So, let’s just get this out of the way: I’m old enough that my Scooby-Doo is the one from the ABC years. I do claim the original CBS years, too, I just had to catch those as reruns. Actually, I claim the entire Hanna-Barbera canon as mine. These cartoons were my childhood. The thought that Scoob!, the first feature-length animated Scooby-Doo film, was going to introduce us to a whole new Hanna-Barbera cinematic universe was exciting to me. You know, assuming they could get this right.
Scoob! starts with the origin story of Mystery Inc. We get young Shaggy (Will Forte/Iain Armitage) and Scooby’s (Frank Welkers) meet-cute, followed by a haunted house encounter with Fred (Zac Efron), Velma (Gina Rodriguez), and Daphne (Amanda Seyfried). We then fast forward, while the classic Scooby-Doo theme song plays, to the gang as teenagers. They’re ready to take their mystery-solving to the next level, but an encounter with Simon Cowell fractures the friendship. Shaggy and Scooby set out on their own, just as the biggest mystery they’ve ever faced finds them.
Scoob! has a lot of things going for it. They successfully upgraded the animation to modern standards while maintaining the classic appearance of the characters. They captured an A-list group of actors to provide the voices in the film. There’s also a whole cavalcade of characters from Hanna-Barbera sharing the screen, tugging on those heartstrings longing for nostalgia. It is, at its heart, a fun film. But fun for kids. I think adults are going to be pretty divided.
I expect some quibbles from fans of the classic Scooby-Doo cartoons on the voices being “not quite right”. Hey, I get it, but I’m giving that a pass. What I can’t get past is Scooby-Doo talking in relatively articulate full sentences. Nope. I am not there for it. This actually threw me down a YouTube rabbit hole of classic cartoons where I was trying to see if Scooby talked more than I remembered. Nope. Classic Scooby-Doo never spoke more than two words at a time. Maybe he suddenly got chatty during the Cartoon Network years? I can’t say since I never watched. All I know is that this Scooby-Doo is not my Scooby-Doo.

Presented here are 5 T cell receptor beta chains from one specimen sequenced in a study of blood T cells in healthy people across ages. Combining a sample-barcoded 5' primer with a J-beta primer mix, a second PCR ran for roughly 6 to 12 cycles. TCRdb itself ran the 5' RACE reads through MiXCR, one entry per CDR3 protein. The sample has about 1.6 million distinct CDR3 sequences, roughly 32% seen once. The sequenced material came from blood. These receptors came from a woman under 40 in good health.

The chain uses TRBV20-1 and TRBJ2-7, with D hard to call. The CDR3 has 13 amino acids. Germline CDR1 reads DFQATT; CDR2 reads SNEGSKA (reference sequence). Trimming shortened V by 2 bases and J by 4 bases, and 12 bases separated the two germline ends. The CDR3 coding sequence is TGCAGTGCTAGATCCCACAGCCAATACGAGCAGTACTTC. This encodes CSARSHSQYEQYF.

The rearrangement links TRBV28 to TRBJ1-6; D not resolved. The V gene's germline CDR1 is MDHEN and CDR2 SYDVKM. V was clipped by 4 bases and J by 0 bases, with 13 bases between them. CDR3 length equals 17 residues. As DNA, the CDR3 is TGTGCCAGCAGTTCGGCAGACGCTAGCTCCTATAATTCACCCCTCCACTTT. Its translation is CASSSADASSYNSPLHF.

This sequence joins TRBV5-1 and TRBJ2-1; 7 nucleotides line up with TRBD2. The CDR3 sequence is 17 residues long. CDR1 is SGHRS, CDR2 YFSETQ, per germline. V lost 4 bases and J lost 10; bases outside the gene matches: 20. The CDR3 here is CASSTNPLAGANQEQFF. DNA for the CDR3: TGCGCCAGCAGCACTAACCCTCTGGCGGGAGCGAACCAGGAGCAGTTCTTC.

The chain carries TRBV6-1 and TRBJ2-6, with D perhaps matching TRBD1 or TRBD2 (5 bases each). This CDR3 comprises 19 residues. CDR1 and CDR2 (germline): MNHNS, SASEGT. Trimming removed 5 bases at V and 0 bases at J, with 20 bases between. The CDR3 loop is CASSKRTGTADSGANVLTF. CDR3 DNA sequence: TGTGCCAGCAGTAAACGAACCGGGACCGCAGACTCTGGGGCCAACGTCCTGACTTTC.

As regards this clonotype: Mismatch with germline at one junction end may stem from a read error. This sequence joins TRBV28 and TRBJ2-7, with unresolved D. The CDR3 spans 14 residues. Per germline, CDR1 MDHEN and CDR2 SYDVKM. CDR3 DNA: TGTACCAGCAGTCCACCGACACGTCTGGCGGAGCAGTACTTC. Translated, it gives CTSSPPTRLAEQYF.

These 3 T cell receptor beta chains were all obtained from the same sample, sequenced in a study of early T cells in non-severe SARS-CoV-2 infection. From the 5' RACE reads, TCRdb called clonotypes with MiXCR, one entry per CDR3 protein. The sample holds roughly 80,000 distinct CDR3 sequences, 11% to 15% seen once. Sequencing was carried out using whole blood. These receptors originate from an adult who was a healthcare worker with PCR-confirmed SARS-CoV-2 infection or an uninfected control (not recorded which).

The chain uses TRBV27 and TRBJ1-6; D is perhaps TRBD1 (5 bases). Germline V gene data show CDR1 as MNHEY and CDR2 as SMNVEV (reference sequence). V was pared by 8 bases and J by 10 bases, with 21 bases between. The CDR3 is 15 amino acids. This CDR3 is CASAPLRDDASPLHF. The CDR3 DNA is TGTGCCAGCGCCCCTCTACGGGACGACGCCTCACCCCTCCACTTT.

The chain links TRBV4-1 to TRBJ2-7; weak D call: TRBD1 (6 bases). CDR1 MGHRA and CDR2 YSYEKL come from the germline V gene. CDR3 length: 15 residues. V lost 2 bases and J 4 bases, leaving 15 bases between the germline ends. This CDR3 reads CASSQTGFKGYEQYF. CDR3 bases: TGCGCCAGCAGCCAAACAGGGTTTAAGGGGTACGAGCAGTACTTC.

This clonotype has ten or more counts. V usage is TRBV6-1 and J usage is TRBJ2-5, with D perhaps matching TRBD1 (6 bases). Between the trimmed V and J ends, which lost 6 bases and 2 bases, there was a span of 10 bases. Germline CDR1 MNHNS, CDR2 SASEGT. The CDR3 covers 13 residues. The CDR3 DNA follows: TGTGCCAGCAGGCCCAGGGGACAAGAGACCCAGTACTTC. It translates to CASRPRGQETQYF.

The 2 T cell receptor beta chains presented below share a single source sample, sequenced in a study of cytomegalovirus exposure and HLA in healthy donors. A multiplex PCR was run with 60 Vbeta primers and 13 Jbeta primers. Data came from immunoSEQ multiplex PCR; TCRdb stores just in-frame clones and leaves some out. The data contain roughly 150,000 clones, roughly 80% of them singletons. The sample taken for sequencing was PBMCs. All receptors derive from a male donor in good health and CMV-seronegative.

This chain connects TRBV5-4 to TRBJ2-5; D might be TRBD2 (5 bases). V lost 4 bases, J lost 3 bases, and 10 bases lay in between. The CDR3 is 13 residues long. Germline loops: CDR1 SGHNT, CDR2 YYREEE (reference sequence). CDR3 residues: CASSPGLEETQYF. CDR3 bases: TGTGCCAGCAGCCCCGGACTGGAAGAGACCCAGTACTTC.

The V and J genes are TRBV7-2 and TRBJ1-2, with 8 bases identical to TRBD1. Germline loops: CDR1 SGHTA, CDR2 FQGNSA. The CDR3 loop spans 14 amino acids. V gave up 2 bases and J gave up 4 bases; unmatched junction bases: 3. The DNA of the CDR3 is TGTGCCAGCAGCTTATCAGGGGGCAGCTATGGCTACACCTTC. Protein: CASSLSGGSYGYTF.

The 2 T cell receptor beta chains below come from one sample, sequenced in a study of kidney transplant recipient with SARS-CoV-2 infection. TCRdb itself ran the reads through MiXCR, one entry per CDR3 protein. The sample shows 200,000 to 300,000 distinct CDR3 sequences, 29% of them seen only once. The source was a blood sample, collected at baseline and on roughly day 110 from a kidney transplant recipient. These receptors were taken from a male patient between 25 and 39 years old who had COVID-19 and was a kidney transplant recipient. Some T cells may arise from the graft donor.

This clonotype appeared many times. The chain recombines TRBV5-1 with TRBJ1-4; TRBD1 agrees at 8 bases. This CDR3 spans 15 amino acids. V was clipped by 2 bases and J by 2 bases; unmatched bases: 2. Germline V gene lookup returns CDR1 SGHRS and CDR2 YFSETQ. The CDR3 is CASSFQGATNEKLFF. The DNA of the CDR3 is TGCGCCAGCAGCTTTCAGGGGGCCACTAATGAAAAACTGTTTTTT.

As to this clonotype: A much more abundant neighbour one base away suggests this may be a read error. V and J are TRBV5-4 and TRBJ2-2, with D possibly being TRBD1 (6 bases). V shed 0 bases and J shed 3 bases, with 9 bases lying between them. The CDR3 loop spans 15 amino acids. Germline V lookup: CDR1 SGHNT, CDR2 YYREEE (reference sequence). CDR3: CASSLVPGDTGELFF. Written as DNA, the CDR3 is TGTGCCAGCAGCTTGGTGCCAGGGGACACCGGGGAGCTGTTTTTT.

The film struggles to find its footing when it came to just how much adult content it wants to contain. It throws in jokes about Scooby being unable to say Dick Dastardly’s (Jason Isaacs) first name and f-bombs, but it whitewashes the reason Shaggy always had the munchies. Yo! Pick a lane. Are you pushing the envelope or not?
Scoob! has some good moments, and really shines when it leans into the classic source material. The meta-references to the old cartoons were fun, although occasionally over the top. Yes to all of the ghosts and glowing skulls, no to the description of Shaggy as a “middle-aged man’s idea of how a teenage hippie talks”.
I also feel the need to give voice to my excess annoyance at Simon Cowell’s appearance in Scoob! Beyond him serving no actual purpose to appear as himself, it looked as if he was animated by a completely different team hell-bent on entering the uncanny valley. The fact that they felt the need to reference him more than once in the movie? I just don’t get it.
Scoob! is far from perfect, but it’s got enough fun and nostalgic charm to overcome some of its problems. If you can forgive the horrible rendering of Simon Cowell and more than a few less than clever jokes, Scoob! is a good choice for your next family movie night. The kids will probably love it. And you will probably find it at least tolerable.
Scoob! is available for digital rental and purchase now.
“SCOOB!” reveals how lifelong friends Scooby and Shaggy first met and how they joined with young detectives Fred, Velma and Daphne to form the famous Mystery Inc. Now, with hundreds of cases solved and adventures shared, Scooby and the gang face their biggest, most challenging mystery ever: a plot to unleash the ghost dog Cerberus upon the world. As they race to stop this global “dogpocalypse,” the gang discovers that Scooby has a secret legacy and an epic destiny greater than anyone imagined.